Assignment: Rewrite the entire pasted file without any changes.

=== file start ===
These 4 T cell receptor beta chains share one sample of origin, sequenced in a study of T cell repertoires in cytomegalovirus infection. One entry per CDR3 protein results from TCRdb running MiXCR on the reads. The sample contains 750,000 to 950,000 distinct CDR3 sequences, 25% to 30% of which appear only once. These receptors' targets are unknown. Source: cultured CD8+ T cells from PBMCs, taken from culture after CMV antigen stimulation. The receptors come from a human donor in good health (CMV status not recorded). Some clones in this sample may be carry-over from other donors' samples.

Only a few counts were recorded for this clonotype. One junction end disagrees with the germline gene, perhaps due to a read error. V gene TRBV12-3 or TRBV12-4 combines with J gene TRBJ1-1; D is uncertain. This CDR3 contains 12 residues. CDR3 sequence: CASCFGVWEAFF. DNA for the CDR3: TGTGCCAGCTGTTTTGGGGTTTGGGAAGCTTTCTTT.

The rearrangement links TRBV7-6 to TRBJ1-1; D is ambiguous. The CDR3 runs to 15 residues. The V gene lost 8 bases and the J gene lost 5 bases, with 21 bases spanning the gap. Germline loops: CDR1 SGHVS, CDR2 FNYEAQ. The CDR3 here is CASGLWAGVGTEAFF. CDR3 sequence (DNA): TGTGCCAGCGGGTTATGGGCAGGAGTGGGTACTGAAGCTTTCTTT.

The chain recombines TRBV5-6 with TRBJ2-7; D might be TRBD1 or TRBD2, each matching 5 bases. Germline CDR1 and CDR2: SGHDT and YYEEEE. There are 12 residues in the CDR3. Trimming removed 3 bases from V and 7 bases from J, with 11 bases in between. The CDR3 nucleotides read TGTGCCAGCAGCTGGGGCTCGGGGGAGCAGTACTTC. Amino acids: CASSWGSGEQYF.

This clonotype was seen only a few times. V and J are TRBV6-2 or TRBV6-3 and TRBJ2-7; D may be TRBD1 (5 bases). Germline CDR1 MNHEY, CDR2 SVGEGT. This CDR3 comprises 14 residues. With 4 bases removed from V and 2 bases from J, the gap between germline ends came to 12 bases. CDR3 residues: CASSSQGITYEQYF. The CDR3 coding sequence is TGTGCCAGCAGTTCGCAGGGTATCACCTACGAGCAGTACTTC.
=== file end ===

These 4 T cell receptor beta chains share one sample of origin, sequenced in a study of T cell repertoires in cytomegalovirus infection. One entry per CDR3 protein results from TCRdb running MiXCR on the reads. The sample contains 750,000 to 950,000 distinct CDR3 sequences, 25% to 30% of which appear only once. These receptors' targets are unknown. Source: cultured CD8+ T cells from PBMCs, taken from culture after CMV antigen stimulation. The receptors come from a human donor in good health (CMV status not recorded). Some clones in this sample may be carry-over from other donors' samples.

Only a few counts were recorded for this clonotype. One junction end disagrees with the germline gene, perhaps due to a read error. V gene TRBV12-3 or TRBV12-4 combines with J gene TRBJ1-1; D is uncertain. This CDR3 contains 12 residues. CDR3 sequence: CASCFGVWEAFF. DNA for the CDR3: TGTGCCAGCTGTTTTGGGGTTTGGGAAGCTTTCTTT.

The rearrangement links TRBV7-6 to TRBJ1-1; D is ambiguous. The CDR3 runs to 15 residues. The V gene lost 8 bases and the J gene lost 5 bases, with 21 bases spanning the gap. Germline loops: CDR1 SGHVS, CDR2 FNYEAQ. The CDR3 here is CASGLWAGVGTEAFF. CDR3 sequence (DNA): TGTGCCAGCGGGTTATGGGCAGGAGTGGGTACTGAAGCTTTCTTT.

The chain recombines TRBV5-6 with TRBJ2-7; D might be TRBD1 or TRBD2, each matching 5 bases. Germline CDR1 and CDR2: SGHDT and YYEEEE. There are 12 residues in the CDR3. Trimming removed 3 bases from V and 7 bases from J, with 11 bases in between. The CDR3 nucleotides read TGTGCCAGCAGCTGGGGCTCGGGGGAGCAGTACTTC. Amino acids: CASSWGSGEQYF.

This clonotype was seen only a few times. V and J are TRBV6-2 or TRBV6-3 and TRBJ2-7; D may be TRBD1 (5 bases). Germline CDR1 MNHEY, CDR2 SVGEGT. This CDR3 comprises 14 residues. With 4 bases removed from V and 2 bases from J, the gap between germline ends came to 12 bases. CDR3 residues: CASSSQGITYEQYF. The CDR3 coding sequence is TGTGCCAGCAGTTCGCAGGGTATCACCTACGAGCAGTACTTC.